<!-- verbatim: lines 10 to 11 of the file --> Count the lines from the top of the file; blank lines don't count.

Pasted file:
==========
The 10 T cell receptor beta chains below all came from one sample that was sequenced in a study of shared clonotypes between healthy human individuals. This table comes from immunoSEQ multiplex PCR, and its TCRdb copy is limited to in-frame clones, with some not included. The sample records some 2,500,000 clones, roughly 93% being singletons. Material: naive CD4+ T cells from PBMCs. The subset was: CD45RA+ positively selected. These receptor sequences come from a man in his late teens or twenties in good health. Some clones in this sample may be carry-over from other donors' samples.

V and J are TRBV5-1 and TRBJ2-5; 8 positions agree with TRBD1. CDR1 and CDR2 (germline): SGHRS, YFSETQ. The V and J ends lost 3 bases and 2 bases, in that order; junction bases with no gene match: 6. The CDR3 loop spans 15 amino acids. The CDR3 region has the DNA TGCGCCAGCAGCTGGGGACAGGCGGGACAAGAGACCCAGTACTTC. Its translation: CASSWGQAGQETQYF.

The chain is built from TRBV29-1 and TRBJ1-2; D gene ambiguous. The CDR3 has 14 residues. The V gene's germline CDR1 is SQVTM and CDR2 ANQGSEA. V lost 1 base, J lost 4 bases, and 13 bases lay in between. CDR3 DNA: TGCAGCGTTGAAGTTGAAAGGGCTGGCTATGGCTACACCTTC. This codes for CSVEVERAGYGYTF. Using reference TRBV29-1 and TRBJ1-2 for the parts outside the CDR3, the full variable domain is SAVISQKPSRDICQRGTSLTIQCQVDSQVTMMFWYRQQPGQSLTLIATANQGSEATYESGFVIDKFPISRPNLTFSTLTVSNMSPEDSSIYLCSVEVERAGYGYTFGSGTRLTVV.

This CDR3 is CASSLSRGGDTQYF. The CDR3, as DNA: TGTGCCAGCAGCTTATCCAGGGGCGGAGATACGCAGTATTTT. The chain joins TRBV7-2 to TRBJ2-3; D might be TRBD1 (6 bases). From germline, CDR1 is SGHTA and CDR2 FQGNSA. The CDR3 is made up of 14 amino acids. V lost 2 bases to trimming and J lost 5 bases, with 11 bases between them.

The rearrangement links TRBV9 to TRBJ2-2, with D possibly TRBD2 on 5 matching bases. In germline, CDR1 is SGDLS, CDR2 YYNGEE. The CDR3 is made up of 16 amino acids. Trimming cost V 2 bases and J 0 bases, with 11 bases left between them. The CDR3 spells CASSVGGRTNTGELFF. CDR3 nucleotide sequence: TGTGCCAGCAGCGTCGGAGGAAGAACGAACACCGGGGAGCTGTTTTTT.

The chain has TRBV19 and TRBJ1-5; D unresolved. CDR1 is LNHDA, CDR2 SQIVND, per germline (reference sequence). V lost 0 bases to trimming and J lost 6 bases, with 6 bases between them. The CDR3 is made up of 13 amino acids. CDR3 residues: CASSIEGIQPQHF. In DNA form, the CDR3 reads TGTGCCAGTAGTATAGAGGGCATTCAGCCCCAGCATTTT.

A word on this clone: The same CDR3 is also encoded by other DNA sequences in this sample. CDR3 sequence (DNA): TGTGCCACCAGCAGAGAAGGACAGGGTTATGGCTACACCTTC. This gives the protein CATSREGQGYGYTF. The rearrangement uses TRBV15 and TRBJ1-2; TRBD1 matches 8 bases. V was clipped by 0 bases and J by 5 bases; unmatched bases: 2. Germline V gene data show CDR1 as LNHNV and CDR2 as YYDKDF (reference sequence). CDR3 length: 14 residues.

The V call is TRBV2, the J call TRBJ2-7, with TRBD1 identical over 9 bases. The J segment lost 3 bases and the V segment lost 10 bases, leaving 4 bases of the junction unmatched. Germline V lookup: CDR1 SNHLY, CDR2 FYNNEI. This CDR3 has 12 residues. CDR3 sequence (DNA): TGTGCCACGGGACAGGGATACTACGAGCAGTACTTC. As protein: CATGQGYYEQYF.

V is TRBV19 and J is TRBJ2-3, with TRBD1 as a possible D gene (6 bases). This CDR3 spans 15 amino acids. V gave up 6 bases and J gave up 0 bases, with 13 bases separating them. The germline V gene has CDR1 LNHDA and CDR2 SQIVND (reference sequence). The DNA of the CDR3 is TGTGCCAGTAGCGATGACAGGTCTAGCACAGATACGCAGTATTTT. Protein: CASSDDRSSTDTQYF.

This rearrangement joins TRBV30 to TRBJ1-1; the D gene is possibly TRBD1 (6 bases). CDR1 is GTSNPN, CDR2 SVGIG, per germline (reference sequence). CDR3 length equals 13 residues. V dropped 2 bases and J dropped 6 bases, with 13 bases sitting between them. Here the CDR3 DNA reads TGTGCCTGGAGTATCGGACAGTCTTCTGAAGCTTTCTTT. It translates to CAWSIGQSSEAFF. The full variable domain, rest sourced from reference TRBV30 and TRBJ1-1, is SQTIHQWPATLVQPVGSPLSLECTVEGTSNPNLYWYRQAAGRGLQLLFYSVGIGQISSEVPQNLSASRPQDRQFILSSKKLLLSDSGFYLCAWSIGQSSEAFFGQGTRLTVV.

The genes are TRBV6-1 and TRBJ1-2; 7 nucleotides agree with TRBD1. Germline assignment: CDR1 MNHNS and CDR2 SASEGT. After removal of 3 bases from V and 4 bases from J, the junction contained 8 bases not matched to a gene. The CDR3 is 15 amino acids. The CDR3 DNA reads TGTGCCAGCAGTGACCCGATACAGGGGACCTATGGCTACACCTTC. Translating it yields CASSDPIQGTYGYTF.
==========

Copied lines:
This rearrangement joins TRBV30 to TRBJ1-1; the D gene is possibly TRBD1 (6 bases). CDR1 is GTSNPN, CDR2 SVGIG, per germline (reference sequence). CDR3 length equals 13 residues. V dropped 2 bases and J dropped 6 bases, with 13 bases sitting between them. Here the CDR3 DNA reads TGTGCCTGGAGTATCGGACAGTCTTCTGAAGCTTTCTTT. It translates to CAWSIGQSSEAFF. The full variable domain, rest sourced from reference TRBV30 and TRBJ1-1, is SQTIHQWPATLVQPVGSPLSLECTVEGTSNPNLYWYRQAAGRGLQLLFYSVGIGQISSEVPQNLSASRPQDRQFILSSKKLLLSDSGFYLCAWSIGQSSEAFFGQGTRLTVV.

The genes are TRBV6-1 and TRBJ1-2; 7 nucleotides agree with TRBD1. Germline assignment: CDR1 MNHNS and CDR2 SASEGT. After removal of 3 bases from V and 4 bases from J, the junction contained 8 bases not matched to a gene. The CDR3 is 15 amino acids. The CDR3 DNA reads TGTGCCAGCAGTGACCCGATACAGGGGACCTATGGCTACACCTTC. Translating it yields CASSDPIQGTYGYTF.